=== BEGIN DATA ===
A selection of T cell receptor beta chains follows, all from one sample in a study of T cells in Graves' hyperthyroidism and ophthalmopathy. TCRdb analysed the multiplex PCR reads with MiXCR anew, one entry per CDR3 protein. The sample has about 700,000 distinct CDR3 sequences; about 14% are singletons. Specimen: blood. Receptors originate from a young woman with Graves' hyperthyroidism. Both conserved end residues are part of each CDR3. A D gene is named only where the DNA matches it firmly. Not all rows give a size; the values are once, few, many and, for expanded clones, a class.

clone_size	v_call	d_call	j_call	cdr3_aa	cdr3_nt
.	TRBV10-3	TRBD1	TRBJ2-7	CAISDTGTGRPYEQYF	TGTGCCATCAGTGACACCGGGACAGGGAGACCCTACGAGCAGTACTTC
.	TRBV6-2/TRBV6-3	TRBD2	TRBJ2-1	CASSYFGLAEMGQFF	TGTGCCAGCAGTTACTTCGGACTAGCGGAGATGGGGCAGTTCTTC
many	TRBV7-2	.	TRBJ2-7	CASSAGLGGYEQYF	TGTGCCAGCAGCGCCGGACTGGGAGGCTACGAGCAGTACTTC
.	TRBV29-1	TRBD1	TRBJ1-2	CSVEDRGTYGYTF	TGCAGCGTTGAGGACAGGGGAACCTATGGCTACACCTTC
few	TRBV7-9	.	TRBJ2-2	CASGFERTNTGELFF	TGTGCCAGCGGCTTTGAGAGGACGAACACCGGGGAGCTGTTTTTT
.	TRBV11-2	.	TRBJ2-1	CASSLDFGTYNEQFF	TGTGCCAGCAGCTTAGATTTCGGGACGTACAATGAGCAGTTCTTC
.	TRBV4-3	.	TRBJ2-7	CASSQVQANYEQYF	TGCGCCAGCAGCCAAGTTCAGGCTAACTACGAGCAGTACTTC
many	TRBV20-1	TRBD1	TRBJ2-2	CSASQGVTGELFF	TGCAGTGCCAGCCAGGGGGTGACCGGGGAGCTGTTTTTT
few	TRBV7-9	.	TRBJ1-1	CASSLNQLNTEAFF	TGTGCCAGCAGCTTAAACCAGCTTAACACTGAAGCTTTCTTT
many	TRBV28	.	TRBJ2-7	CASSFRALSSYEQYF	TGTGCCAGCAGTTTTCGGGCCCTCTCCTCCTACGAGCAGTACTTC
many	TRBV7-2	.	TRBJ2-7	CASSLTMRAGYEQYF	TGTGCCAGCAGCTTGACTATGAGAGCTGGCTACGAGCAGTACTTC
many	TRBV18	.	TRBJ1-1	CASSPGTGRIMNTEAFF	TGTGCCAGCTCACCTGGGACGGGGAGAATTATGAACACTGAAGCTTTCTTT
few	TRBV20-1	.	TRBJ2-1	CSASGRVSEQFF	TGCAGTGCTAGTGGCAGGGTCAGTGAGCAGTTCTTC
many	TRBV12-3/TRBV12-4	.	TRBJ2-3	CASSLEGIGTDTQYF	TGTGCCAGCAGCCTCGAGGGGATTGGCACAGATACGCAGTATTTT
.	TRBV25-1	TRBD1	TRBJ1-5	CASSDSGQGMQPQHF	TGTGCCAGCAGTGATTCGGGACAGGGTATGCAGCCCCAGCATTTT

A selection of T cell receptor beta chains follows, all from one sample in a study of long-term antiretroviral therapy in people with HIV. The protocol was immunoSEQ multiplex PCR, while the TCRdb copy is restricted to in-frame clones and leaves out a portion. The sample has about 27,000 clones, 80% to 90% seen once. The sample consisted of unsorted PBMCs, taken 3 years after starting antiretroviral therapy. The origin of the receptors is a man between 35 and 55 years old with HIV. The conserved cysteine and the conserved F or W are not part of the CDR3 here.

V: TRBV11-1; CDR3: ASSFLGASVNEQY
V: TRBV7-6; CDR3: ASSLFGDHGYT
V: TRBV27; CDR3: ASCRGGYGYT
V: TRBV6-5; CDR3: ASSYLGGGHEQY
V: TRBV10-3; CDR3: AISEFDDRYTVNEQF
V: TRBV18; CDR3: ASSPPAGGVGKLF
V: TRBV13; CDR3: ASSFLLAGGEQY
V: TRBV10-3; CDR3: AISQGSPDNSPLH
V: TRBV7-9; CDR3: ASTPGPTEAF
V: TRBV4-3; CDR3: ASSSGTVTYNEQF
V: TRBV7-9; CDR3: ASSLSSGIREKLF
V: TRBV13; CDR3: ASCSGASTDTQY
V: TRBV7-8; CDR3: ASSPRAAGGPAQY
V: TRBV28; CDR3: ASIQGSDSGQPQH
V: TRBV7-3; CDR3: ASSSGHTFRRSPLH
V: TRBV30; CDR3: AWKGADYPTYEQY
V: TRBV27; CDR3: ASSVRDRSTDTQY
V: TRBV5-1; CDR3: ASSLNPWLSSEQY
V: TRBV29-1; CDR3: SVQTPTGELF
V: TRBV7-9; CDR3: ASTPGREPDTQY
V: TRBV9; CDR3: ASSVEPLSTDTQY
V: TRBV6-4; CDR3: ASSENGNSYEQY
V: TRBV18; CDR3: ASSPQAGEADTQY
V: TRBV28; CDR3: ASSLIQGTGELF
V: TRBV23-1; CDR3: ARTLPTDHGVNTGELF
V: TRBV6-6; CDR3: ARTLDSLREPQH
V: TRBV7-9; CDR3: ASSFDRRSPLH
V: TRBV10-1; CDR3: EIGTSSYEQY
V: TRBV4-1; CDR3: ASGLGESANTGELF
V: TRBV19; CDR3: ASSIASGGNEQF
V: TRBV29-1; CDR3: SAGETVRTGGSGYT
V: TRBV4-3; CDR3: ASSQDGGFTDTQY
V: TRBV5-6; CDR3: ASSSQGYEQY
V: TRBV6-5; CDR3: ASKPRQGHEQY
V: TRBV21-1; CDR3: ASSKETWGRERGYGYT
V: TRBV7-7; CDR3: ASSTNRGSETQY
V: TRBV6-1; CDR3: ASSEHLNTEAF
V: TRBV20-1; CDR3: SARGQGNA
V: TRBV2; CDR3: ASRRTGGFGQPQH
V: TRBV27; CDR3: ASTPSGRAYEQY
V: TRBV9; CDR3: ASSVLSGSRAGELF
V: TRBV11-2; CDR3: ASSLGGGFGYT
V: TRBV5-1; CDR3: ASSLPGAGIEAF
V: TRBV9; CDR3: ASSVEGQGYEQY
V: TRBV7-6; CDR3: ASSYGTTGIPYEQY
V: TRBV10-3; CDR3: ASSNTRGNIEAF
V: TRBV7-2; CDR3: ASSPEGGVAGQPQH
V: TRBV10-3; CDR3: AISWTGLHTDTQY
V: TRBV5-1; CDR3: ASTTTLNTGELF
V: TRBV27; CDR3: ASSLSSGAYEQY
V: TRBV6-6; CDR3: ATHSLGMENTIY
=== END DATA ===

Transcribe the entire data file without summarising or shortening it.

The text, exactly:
A selection of T cell receptor beta chains follows, all from one sample in a study of T cells in Graves' hyperthyroidism and ophthalmopathy. TCRdb analysed the multiplex PCR reads with MiXCR anew, one entry per CDR3 protein. The sample has about 700,000 distinct CDR3 sequences; about 14% are singletons. Specimen: blood. Receptors originate from a young woman with Graves' hyperthyroidism. Both conserved end residues are part of each CDR3. A D gene is named only where the DNA matches it firmly. Not all rows give a size; the values are once, few, many and, for expanded clones, a class.

clone_size	v_call	d_call	j_call	cdr3_aa	cdr3_nt
.	TRBV10-3	TRBD1	TRBJ2-7	CAISDTGTGRPYEQYF	TGTGCCATCAGTGACACCGGGACAGGGAGACCCTACGAGCAGTACTTC
.	TRBV6-2/TRBV6-3	TRBD2	TRBJ2-1	CASSYFGLAEMGQFF	TGTGCCAGCAGTTACTTCGGACTAGCGGAGATGGGGCAGTTCTTC
many	TRBV7-2	.	TRBJ2-7	CASSAGLGGYEQYF	TGTGCCAGCAGCGCCGGACTGGGAGGCTACGAGCAGTACTTC
.	TRBV29-1	TRBD1	TRBJ1-2	CSVEDRGTYGYTF	TGCAGCGTTGAGGACAGGGGAACCTATGGCTACACCTTC
few	TRBV7-9	.	TRBJ2-2	CASGFERTNTGELFF	TGTGCCAGCGGCTTTGAGAGGACGAACACCGGGGAGCTGTTTTTT
.	TRBV11-2	.	TRBJ2-1	CASSLDFGTYNEQFF	TGTGCCAGCAGCTTAGATTTCGGGACGTACAATGAGCAGTTCTTC
.	TRBV4-3	.	TRBJ2-7	CASSQVQANYEQYF	TGCGCCAGCAGCCAAGTTCAGGCTAACTACGAGCAGTACTTC
many	TRBV20-1	TRBD1	TRBJ2-2	CSASQGVTGELFF	TGCAGTGCCAGCCAGGGGGTGACCGGGGAGCTGTTTTTT
few	TRBV7-9	.	TRBJ1-1	CASSLNQLNTEAFF	TGTGCCAGCAGCTTAAACCAGCTTAACACTGAAGCTTTCTTT
many	TRBV28	.	TRBJ2-7	CASSFRALSSYEQYF	TGTGCCAGCAGTTTTCGGGCCCTCTCCTCCTACGAGCAGTACTTC
many	TRBV7-2	.	TRBJ2-7	CASSLTMRAGYEQYF	TGTGCCAGCAGCTTGACTATGAGAGCTGGCTACGAGCAGTACTTC
many	TRBV18	.	TRBJ1-1	CASSPGTGRIMNTEAFF	TGTGCCAGCTCACCTGGGACGGGGAGAATTATGAACACTGAAGCTTTCTTT
few	TRBV20-1	.	TRBJ2-1	CSASGRVSEQFF	TGCAGTGCTAGTGGCAGGGTCAGTGAGCAGTTCTTC
many	TRBV12-3/TRBV12-4	.	TRBJ2-3	CASSLEGIGTDTQYF	TGTGCCAGCAGCCTCGAGGGGATTGGCACAGATACGCAGTATTTT
.	TRBV25-1	TRBD1	TRBJ1-5	CASSDSGQGMQPQHF	TGTGCCAGCAGTGATTCGGGACAGGGTATGCAGCCCCAGCATTTT

A selection of T cell receptor beta chains follows, all from one sample in a study of long-term antiretroviral therapy in people with HIV. The protocol was immunoSEQ multiplex PCR, while the TCRdb copy is restricted to in-frame clones and leaves out a portion. The sample has about 27,000 clones, 80% to 90% seen once. The sample consisted of unsorted PBMCs, taken 3 years after starting antiretroviral therapy. The origin of the receptors is a man between 35 and 55 years old with HIV. The conserved cysteine and the conserved F or W are not part of the CDR3 here.

V: TRBV11-1; CDR3: ASSFLGASVNEQY
V: TRBV7-6; CDR3: ASSLFGDHGYT
V: TRBV27; CDR3: ASCRGGYGYT
V: TRBV6-5; CDR3: ASSYLGGGHEQY
V: TRBV10-3; CDR3: AISEFDDRYTVNEQF
V: TRBV18; CDR3: ASSPPAGGVGKLF
V: TRBV13; CDR3: ASSFLLAGGEQY
V: TRBV10-3; CDR3: AISQGSPDNSPLH
V: TRBV7-9; CDR3: ASTPGPTEAF
V: TRBV4-3; CDR3: ASSSGTVTYNEQF
V: TRBV7-9; CDR3: ASSLSSGIREKLF
V: TRBV13; CDR3: ASCSGASTDTQY
V: TRBV7-8; CDR3: ASSPRAAGGPAQY
V: TRBV28; CDR3: ASIQGSDSGQPQH
V: TRBV7-3; CDR3: ASSSGHTFRRSPLH
V: TRBV30; CDR3: AWKGADYPTYEQY
V: TRBV27; CDR3: ASSVRDRSTDTQY
V: TRBV5-1; CDR3: ASSLNPWLSSEQY
V: TRBV29-1; CDR3: SVQTPTGELF
V: TRBV7-9; CDR3: ASTPGREPDTQY
V: TRBV9; CDR3: ASSVEPLSTDTQY
V: TRBV6-4; CDR3: ASSENGNSYEQY
V: TRBV18; CDR3: ASSPQAGEADTQY
V: TRBV28; CDR3: ASSLIQGTGELF
V: TRBV23-1; CDR3: ARTLPTDHGVNTGELF
V: TRBV6-6; CDR3: ARTLDSLREPQH
V: TRBV7-9; CDR3: ASSFDRRSPLH
V: TRBV10-1; CDR3: EIGTSSYEQY
V: TRBV4-1; CDR3: ASGLGESANTGELF
V: TRBV19; CDR3: ASSIASGGNEQF
V: TRBV29-1; CDR3: SAGETVRTGGSGYT
V: TRBV4-3; CDR3: ASSQDGGFTDTQY
V: TRBV5-6; CDR3: ASSSQGYEQY
V: TRBV6-5; CDR3: ASKPRQGHEQY
V: TRBV21-1; CDR3: ASSKETWGRERGYGYT
V: TRBV7-7; CDR3: ASSTNRGSETQY
V: TRBV6-1; CDR3: ASSEHLNTEAF
V: TRBV20-1; CDR3: SARGQGNA
V: TRBV2; CDR3: ASRRTGGFGQPQH
V: TRBV27; CDR3: ASTPSGRAYEQY
V: TRBV9; CDR3: ASSVLSGSRAGELF
V: TRBV11-2; CDR3: ASSLGGGFGYT
V: TRBV5-1; CDR3: ASSLPGAGIEAF
V: TRBV9; CDR3: ASSVEGQGYEQY
V: TRBV7-6; CDR3: ASSYGTTGIPYEQY
V: TRBV10-3; CDR3: ASSNTRGNIEAF
V: TRBV7-2; CDR3: ASSPEGGVAGQPQH
V: TRBV10-3; CDR3: AISWTGLHTDTQY
V: TRBV5-1; CDR3: ASTTTLNTGELF
V: TRBV27; CDR3: ASSLSSGAYEQY
V: TRBV6-6; CDR3: ATHSLGMENTIY